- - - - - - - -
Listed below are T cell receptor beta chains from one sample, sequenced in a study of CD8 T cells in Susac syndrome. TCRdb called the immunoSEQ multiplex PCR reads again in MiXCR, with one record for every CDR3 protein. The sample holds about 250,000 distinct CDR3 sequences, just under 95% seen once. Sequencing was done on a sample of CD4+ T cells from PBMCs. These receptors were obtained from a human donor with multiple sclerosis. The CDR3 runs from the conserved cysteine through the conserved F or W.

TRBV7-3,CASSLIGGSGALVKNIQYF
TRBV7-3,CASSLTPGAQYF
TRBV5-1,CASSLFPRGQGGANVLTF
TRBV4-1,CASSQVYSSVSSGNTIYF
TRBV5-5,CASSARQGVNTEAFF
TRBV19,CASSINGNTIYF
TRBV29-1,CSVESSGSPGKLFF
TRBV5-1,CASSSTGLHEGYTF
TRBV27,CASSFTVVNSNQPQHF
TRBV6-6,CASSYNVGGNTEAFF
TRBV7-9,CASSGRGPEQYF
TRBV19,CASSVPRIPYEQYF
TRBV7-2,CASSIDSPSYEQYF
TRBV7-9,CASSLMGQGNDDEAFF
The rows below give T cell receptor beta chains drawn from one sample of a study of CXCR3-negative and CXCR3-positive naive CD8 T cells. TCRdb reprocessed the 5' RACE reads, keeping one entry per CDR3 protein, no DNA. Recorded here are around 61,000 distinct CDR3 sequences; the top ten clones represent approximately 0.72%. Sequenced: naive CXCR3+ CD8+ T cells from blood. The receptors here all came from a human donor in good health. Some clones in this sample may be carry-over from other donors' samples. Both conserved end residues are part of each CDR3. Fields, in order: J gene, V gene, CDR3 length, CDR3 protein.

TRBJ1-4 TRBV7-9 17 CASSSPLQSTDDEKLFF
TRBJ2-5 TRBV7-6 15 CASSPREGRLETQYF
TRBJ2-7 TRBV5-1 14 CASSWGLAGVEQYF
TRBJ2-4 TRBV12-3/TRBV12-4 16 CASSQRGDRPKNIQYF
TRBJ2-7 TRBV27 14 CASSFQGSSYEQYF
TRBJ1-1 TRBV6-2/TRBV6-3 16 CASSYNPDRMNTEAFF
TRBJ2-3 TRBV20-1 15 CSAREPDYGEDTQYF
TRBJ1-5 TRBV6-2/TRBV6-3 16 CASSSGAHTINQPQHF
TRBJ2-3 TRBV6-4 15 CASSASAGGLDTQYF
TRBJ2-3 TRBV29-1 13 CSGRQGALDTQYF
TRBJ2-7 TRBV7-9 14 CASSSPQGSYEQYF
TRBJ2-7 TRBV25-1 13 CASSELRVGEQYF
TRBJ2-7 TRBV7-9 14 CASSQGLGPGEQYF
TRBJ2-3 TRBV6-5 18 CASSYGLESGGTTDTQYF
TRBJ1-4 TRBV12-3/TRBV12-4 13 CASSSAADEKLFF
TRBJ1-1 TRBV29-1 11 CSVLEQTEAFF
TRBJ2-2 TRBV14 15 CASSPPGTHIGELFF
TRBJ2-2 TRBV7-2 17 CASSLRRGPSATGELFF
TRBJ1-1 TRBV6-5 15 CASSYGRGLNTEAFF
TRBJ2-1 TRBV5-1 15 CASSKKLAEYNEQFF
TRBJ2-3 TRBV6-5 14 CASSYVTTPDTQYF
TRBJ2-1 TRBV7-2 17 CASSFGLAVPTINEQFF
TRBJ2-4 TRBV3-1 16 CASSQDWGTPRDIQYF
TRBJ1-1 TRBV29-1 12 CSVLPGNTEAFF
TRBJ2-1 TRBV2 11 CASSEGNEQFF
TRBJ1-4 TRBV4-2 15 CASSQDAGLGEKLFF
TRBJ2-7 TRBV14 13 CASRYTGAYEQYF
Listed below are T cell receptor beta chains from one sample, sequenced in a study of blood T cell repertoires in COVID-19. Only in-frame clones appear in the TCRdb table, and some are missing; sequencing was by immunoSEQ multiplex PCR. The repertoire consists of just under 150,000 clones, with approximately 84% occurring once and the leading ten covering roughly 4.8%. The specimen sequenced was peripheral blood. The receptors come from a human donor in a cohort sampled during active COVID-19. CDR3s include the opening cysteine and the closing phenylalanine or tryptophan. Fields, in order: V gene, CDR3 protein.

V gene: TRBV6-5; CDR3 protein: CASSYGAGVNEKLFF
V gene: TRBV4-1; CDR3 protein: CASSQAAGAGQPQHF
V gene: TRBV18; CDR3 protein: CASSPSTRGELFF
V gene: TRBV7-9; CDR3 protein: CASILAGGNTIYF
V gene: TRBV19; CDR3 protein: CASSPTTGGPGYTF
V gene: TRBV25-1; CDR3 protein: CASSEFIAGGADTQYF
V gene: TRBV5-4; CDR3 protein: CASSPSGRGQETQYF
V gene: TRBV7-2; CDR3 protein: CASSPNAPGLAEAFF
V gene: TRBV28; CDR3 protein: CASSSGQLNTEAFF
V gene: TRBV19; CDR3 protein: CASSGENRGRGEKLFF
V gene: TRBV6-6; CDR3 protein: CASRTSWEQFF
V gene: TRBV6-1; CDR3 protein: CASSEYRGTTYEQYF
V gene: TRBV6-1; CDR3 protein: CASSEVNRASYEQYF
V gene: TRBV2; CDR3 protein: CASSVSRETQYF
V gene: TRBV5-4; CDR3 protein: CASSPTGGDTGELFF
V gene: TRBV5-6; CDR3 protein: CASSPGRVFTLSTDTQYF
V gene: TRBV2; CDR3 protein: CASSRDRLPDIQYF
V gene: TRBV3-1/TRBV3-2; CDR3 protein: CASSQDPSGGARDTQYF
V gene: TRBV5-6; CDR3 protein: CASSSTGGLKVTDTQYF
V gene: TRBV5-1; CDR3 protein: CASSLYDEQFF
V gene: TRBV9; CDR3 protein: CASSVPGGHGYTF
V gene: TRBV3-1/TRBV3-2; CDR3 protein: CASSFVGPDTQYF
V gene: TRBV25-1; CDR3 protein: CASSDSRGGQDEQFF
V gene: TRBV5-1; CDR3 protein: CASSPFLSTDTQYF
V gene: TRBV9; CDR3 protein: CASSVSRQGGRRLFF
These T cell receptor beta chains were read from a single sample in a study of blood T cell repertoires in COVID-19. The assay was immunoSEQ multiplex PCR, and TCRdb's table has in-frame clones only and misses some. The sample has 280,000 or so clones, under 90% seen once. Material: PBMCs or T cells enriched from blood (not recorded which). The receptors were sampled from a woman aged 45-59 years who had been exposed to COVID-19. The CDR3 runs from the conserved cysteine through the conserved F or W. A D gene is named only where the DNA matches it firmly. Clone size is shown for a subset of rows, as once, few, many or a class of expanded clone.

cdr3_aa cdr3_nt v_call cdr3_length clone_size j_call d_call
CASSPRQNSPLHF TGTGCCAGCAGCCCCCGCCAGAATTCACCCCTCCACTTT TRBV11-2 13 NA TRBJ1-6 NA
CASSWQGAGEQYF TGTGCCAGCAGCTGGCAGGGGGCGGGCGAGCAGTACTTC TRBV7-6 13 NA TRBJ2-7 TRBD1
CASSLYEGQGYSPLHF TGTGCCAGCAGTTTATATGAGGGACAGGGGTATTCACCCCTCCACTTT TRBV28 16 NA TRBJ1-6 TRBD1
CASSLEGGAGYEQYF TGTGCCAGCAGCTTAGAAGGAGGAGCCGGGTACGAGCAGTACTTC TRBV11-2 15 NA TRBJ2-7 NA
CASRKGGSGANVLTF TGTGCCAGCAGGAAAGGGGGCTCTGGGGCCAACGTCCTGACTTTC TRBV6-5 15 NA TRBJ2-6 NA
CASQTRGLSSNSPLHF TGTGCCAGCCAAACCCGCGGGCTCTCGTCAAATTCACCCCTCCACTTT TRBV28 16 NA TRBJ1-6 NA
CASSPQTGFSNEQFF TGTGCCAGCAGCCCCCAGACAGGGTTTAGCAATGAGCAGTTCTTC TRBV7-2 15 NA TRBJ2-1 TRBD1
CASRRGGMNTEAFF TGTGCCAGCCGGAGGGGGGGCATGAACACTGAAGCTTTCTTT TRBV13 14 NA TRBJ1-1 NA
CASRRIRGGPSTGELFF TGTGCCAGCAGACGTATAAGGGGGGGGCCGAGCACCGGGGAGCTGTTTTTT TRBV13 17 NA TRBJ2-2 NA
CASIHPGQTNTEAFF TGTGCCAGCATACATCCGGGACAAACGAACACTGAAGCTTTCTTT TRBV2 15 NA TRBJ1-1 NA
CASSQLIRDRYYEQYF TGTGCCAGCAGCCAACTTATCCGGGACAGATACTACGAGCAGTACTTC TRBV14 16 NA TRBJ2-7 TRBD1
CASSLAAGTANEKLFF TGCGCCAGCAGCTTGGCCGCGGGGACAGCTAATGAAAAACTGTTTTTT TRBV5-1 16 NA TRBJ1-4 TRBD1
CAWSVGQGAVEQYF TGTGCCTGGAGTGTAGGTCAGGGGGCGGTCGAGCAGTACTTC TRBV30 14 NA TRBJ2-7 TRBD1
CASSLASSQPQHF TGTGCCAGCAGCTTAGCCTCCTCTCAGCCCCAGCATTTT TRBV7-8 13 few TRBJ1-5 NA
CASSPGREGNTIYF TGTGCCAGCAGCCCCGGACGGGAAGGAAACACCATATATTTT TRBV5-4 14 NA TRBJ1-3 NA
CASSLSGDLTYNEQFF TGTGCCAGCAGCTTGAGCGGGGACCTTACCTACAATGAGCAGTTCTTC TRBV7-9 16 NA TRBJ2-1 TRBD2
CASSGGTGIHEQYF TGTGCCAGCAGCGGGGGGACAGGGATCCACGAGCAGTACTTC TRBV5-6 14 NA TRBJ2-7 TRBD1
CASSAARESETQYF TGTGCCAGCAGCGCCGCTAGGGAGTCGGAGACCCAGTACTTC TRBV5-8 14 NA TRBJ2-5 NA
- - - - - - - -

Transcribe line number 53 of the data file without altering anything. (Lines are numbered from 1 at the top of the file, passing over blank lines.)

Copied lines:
V gene: TRBV28; CDR3 protein: CASSSGQLNTEAFF